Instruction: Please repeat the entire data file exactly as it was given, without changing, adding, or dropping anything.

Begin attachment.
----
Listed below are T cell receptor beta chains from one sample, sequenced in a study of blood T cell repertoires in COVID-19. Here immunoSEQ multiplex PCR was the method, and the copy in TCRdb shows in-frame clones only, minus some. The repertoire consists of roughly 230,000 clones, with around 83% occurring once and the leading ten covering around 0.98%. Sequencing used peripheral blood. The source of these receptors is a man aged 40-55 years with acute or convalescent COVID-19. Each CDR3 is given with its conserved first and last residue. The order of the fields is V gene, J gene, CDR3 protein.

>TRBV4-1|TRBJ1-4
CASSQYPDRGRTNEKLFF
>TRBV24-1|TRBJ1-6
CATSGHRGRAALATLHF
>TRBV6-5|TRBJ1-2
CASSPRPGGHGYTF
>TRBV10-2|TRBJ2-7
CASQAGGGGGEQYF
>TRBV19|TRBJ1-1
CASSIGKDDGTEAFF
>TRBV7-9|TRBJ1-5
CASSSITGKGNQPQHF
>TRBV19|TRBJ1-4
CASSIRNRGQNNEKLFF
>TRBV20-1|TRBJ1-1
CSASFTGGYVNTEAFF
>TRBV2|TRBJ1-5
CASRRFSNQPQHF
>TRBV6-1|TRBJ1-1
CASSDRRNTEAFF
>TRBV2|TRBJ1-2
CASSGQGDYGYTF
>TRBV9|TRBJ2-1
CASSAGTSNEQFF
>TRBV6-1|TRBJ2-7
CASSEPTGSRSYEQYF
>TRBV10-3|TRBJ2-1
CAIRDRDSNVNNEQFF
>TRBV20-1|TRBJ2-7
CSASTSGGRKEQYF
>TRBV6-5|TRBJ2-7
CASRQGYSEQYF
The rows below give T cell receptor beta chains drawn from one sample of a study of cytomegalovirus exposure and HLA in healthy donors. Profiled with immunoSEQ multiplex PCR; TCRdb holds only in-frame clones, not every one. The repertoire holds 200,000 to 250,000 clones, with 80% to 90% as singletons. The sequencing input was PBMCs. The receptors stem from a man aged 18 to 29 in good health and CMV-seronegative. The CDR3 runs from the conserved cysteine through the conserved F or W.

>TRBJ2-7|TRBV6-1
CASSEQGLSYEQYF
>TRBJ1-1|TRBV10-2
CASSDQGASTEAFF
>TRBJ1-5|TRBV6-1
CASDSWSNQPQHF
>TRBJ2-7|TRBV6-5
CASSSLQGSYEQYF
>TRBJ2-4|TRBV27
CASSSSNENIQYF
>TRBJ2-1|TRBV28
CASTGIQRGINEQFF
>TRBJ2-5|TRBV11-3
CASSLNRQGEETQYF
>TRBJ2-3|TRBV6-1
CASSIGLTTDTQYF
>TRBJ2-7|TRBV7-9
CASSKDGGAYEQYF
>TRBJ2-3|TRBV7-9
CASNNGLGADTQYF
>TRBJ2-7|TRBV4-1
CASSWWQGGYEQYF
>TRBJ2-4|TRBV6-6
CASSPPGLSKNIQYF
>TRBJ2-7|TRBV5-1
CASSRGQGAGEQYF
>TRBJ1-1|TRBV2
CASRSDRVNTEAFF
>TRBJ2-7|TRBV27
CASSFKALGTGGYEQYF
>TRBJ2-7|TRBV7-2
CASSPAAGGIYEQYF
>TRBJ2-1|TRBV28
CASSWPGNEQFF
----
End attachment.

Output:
Listed below are T cell receptor beta chains from one sample, sequenced in a study of blood T cell repertoires in COVID-19. Here immunoSEQ multiplex PCR was the method, and the copy in TCRdb shows in-frame clones only, minus some. The repertoire consists of roughly 230,000 clones, with around 83% occurring once and the leading ten covering around 0.98%. Sequencing used peripheral blood. The source of these receptors is a man aged 40-55 years with acute or convalescent COVID-19. Each CDR3 is given with its conserved first and last residue. The order of the fields is V gene, J gene, CDR3 protein.

>TRBV4-1|TRBJ1-4
CASSQYPDRGRTNEKLFF
>TRBV24-1|TRBJ1-6
CATSGHRGRAALATLHF
>TRBV6-5|TRBJ1-2
CASSPRPGGHGYTF
>TRBV10-2|TRBJ2-7
CASQAGGGGGEQYF
>TRBV19|TRBJ1-1
CASSIGKDDGTEAFF
>TRBV7-9|TRBJ1-5
CASSSITGKGNQPQHF
>TRBV19|TRBJ1-4
CASSIRNRGQNNEKLFF
>TRBV20-1|TRBJ1-1
CSASFTGGYVNTEAFF
>TRBV2|TRBJ1-5
CASRRFSNQPQHF
>TRBV6-1|TRBJ1-1
CASSDRRNTEAFF
>TRBV2|TRBJ1-2
CASSGQGDYGYTF
>TRBV9|TRBJ2-1
CASSAGTSNEQFF
>TRBV6-1|TRBJ2-7
CASSEPTGSRSYEQYF
>TRBV10-3|TRBJ2-1
CAIRDRDSNVNNEQFF
>TRBV20-1|TRBJ2-7
CSASTSGGRKEQYF
>TRBV6-5|TRBJ2-7
CASRQGYSEQYF
The rows below give T cell receptor beta chains drawn from one sample of a study of cytomegalovirus exposure and HLA in healthy donors. Profiled with immunoSEQ multiplex PCR; TCRdb holds only in-frame clones, not every one. The repertoire holds 200,000 to 250,000 clones, with 80% to 90% as singletons. The sequencing input was PBMCs. The receptors stem from a man aged 18 to 29 in good health and CMV-seronegative. The CDR3 runs from the conserved cysteine through the conserved F or W.

>TRBJ2-7|TRBV6-1
CASSEQGLSYEQYF
>TRBJ1-1|TRBV10-2
CASSDQGASTEAFF
>TRBJ1-5|TRBV6-1
CASDSWSNQPQHF
>TRBJ2-7|TRBV6-5
CASSSLQGSYEQYF
>TRBJ2-4|TRBV27
CASSSSNENIQYF
>TRBJ2-1|TRBV28
CASTGIQRGINEQFF
>TRBJ2-5|TRBV11-3
CASSLNRQGEETQYF
>TRBJ2-3|TRBV6-1
CASSIGLTTDTQYF
>TRBJ2-7|TRBV7-9
CASSKDGGAYEQYF
>TRBJ2-3|TRBV7-9
CASNNGLGADTQYF
>TRBJ2-7|TRBV4-1
CASSWWQGGYEQYF
>TRBJ2-4|TRBV6-6
CASSPPGLSKNIQYF
>TRBJ2-7|TRBV5-1
CASSRGQGAGEQYF
>TRBJ1-1|TRBV2
CASRSDRVNTEAFF
>TRBJ2-7|TRBV27
CASSFKALGTGGYEQYF
>TRBJ2-7|TRBV7-2
CASSPAAGGIYEQYF
>TRBJ2-1|TRBV28
CASSWPGNEQFF